“Steinhoff’s CEO Resigns Amid Accounting Probe,” The Wall Street Journal December 7, 2017 B3. Off-balance sheet accounting leads to resignation of CEO of parent company of Sleepy’s (a mattress brand), and a drop of 62% in share value.
Where was the Board? Where were the auditors? Trying out the company product?
Who pays the price of management’s failure?
Filed under Accuracy, Compliance, Compliance, Compliance Verification, Controls, Corporation, Culture, Duty, Employees, Governance, Information, Internal controls, Oversight, Oversight, To report, Value
“Nielsen Acknowledges It Misses ‘Live’ Streamers,” The Wall Street Journal December 7, 2017 B3. Networks don’t get full credit on the viewing statistics (number of viewers for a particular show) for all the live viewers. Apparently, those viewers who stream certain broadcasts aren’t fully counted.
What do you do when technology changes, and it’s harder to count what you’re used to counting? How do you price your offering? What’s your information worth?
“Nissan Report Faults Management,” The Wall Street Journal, November 18, 2017 B3. Factory workers falsified inspection data. Nissan recalls 1.2 million vehicles. Did management press too hard when setting targets?
Everyone on the manufacturing floor knew the inspections were being done by under-qualified workers, and hid it from the inspectors. Management was clueless. Practice was the norm for nearly 30 years.
Would your culture allow this to happen in your company?
Filed under Accuracy, Compliance, Compliance, Controls, Corporation, Culture, Data quality, Directors, Duty, Duty of Care, Employees, Governance, Internal controls, Management, Oversight, Policy, Protect assets, To report
“Faked Data at Issue Again in Japan,” The Wall Street Journal, November 25, 2017 B1. Mitsubishi Materials continued to ship car, plane, and power-plant parts to 200 customers (including in the US) while factory workers were fudging quality data on rubber gaskets and copper products. As is common, they sat on the news for a while.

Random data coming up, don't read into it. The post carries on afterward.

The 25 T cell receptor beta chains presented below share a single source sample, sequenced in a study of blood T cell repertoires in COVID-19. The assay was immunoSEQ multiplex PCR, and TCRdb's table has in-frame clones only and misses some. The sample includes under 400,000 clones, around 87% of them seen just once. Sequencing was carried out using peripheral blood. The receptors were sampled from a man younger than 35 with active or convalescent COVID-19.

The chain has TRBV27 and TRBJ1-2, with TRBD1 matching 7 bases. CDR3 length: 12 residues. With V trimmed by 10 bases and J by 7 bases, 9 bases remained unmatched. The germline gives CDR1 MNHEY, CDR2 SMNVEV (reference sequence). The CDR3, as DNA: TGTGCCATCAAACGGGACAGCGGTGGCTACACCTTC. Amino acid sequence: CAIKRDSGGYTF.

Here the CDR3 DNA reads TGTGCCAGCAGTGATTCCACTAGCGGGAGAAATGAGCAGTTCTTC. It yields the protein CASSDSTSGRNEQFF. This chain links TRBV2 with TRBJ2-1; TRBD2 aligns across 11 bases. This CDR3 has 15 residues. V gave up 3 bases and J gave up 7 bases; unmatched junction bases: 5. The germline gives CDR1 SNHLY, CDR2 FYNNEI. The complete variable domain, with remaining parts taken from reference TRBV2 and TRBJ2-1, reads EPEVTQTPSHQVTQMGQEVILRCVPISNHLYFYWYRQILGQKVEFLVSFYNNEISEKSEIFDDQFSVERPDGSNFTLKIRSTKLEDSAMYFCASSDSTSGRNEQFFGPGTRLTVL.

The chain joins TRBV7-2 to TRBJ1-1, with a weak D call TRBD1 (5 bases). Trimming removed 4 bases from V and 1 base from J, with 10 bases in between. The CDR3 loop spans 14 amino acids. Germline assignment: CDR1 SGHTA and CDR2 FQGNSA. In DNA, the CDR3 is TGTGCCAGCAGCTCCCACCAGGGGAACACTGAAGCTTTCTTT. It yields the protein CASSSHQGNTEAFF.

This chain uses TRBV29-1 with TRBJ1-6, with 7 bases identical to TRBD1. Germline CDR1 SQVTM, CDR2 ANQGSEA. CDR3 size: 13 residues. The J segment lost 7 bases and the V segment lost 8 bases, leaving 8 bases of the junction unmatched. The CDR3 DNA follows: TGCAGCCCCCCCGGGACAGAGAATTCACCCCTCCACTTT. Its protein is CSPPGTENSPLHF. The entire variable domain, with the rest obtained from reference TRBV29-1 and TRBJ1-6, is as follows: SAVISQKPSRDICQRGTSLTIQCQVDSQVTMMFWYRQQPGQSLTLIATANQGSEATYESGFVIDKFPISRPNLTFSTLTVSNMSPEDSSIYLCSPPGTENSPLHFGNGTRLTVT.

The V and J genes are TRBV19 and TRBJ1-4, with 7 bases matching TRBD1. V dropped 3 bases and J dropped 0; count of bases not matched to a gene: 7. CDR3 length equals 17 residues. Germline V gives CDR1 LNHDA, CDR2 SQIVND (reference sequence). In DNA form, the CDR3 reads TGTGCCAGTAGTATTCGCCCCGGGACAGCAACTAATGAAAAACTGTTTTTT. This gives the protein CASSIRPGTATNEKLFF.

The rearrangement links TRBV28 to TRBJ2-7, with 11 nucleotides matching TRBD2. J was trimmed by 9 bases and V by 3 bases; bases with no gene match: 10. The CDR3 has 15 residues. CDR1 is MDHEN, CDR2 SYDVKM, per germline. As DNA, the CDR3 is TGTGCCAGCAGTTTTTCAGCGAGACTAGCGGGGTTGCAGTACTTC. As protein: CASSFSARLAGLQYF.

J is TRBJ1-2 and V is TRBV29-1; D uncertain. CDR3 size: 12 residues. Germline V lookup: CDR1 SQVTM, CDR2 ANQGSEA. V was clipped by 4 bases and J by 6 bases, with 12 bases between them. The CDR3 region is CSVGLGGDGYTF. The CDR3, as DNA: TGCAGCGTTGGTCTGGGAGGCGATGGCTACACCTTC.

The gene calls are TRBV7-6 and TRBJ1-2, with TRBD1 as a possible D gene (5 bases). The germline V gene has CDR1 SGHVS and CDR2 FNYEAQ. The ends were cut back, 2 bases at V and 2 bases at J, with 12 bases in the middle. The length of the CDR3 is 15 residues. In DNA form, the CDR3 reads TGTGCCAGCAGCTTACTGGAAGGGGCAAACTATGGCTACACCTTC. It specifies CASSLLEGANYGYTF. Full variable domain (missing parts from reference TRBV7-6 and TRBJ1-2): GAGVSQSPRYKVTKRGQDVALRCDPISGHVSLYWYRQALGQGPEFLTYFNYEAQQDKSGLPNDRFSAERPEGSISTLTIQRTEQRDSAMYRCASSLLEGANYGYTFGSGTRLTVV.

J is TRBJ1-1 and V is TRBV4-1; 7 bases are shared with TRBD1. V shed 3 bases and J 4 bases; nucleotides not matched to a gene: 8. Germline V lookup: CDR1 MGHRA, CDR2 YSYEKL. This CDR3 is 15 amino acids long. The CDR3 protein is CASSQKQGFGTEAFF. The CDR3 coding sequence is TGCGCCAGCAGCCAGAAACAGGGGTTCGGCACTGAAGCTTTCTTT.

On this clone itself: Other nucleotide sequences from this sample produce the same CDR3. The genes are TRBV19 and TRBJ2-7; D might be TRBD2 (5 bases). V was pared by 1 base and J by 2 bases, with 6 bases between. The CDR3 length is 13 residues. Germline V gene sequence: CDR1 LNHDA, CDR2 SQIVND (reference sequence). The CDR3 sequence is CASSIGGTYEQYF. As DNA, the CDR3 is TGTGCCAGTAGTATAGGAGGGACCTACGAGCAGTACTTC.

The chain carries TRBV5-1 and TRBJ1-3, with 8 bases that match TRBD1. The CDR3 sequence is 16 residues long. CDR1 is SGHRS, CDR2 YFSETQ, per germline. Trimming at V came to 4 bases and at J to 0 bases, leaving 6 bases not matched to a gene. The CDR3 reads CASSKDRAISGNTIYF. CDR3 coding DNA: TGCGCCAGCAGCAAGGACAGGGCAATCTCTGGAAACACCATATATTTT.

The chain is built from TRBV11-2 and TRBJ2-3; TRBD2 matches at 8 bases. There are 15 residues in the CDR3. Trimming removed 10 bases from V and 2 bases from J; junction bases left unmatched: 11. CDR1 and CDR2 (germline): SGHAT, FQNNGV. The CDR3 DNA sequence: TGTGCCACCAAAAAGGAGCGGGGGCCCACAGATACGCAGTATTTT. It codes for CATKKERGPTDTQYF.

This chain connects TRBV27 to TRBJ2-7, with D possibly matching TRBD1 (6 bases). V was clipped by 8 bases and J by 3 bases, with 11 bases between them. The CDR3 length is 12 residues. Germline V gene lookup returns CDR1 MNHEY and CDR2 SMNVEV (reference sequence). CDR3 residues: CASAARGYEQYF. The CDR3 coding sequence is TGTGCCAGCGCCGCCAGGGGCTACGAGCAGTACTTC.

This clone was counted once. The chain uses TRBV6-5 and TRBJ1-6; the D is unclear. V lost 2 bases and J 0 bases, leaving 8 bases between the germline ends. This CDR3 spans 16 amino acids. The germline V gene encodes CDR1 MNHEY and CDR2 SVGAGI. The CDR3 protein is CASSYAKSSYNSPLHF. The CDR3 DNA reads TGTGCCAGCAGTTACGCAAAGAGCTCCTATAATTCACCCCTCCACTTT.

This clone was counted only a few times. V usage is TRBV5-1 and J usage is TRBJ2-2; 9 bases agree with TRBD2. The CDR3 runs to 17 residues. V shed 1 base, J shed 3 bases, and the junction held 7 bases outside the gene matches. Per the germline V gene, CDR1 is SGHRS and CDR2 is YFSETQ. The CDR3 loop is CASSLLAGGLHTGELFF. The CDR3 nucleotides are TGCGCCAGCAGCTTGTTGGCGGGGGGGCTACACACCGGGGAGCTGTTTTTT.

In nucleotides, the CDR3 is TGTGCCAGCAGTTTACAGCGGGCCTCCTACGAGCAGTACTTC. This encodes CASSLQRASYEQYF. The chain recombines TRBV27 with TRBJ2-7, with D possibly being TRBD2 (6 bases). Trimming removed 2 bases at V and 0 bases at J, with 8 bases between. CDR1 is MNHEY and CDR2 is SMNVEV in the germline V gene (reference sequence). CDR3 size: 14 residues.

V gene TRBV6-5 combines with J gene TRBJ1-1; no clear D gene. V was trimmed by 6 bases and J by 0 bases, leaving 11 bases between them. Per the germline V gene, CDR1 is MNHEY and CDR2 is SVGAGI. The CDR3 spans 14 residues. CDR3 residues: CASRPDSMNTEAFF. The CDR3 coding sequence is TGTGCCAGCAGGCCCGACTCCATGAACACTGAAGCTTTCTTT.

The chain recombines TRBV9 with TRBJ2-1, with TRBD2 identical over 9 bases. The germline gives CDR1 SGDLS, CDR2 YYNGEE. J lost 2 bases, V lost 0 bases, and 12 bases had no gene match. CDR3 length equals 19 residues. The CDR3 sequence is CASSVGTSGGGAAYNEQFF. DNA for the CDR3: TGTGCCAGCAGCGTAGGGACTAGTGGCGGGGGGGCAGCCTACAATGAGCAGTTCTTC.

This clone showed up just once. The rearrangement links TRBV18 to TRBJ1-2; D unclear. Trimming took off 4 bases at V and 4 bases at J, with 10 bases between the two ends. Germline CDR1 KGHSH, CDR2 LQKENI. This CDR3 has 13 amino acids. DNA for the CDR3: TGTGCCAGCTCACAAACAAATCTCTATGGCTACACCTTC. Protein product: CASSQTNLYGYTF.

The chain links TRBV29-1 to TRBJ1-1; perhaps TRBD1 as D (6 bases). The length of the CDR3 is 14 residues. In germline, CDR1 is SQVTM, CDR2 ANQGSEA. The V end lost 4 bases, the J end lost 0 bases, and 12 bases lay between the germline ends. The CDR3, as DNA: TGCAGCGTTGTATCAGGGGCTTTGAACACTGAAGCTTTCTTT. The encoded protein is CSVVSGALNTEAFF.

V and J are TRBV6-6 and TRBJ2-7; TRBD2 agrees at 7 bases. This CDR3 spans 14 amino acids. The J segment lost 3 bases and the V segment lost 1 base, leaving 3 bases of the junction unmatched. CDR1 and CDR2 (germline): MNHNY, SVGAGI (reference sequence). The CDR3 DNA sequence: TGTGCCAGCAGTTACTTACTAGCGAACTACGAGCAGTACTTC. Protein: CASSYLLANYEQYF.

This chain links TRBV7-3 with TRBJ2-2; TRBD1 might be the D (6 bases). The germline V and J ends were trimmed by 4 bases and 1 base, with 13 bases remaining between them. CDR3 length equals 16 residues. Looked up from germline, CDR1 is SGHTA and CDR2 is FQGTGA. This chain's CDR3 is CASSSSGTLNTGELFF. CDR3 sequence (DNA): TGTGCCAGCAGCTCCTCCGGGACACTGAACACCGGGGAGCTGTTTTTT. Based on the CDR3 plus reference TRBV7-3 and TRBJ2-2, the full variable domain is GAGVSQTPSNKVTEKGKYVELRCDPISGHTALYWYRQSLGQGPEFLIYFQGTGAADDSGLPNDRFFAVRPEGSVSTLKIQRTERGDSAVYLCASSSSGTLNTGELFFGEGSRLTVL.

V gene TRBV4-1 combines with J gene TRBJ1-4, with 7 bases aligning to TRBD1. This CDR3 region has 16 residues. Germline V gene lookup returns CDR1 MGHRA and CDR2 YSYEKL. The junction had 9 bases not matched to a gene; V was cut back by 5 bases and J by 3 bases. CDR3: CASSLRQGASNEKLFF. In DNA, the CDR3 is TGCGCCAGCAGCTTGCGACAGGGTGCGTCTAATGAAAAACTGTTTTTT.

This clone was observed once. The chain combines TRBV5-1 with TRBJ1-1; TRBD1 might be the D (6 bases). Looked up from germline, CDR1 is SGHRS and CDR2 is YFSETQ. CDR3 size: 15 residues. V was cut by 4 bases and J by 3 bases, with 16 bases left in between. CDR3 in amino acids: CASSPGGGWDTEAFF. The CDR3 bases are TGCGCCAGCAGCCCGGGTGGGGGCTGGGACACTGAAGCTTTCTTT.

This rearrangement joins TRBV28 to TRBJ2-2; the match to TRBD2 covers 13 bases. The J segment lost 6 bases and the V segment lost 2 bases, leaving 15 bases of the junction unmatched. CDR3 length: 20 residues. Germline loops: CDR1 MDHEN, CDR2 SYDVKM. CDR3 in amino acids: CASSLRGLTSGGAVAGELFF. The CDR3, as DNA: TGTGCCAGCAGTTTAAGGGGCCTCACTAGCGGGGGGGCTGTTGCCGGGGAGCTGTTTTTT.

This follows similar stories about Kobe Steel and Nissan Motors. So much for the much-vaunted quality initiatives in Japan. These types of problems “have deep roots in Japan Inc.’s governance problems,” which rely on decentralized and largely independent operations.
If there’s a problem somewhere else in your industry, you probably have it, too; you just haven’t found it yet.
Filed under Accuracy, Board, Compliance, Controls, Corporation, Culture, Data quality, Directors, Duty, Duty of Care, Employees, Governance, Internal controls, Managers, Oversight, Protect assets, Supervision, To report, Vendors
“Police See Social Media Fuel Crime,” The Wall Street Journal, November 25, 2017 A3. Immediate access to information “played a major role in escalating disputes….”
One assumes that this is true whether the information spread on social media is or isn’t true. Is a lie halfway around the world before the truth gets its shoes on?
What are the social implications of so much (unfiltered and unverified) information being made available to so many so fast? Who has a duty to verify or filter it? How do you control this within the confines of your business? Do you have a duty to? Is the control only common sense?
“SEC Accuses Long Island Town of Fraud,” The Wall Street Journal, November 24, 2017 B11. SEC alleges town failed to tell bondholders about special loan deals. Town feels victimized, as the town board didn’t know of the special deals.
If you have a duty to disclose certain information, and don’t disclose it, that is called either “failure to disclose” or “fraud.” Or a failure of management. There are certain things that, as a director, you are supposed to know.
Board members are fiduciaries.
Filed under Accuracy, Board, Communications, Compliance, Compliance, Corporation, Data quality, Directors, Duty, Duty of Care, Governance, Inform market, Inform shareholders, Investor relations, Oversight, Supervision, To report, Value
“Indian Lenders Mine Phone Data,” The Wall Street Journal, November 24, 2017 B10. Lenders fill gap in credit histories by checking data on phones to track Facebook connections and on-line shopping.
So, would we be more comfortable with this approach than the Equifax approach? What’s more private, your phone or your Social Security Number?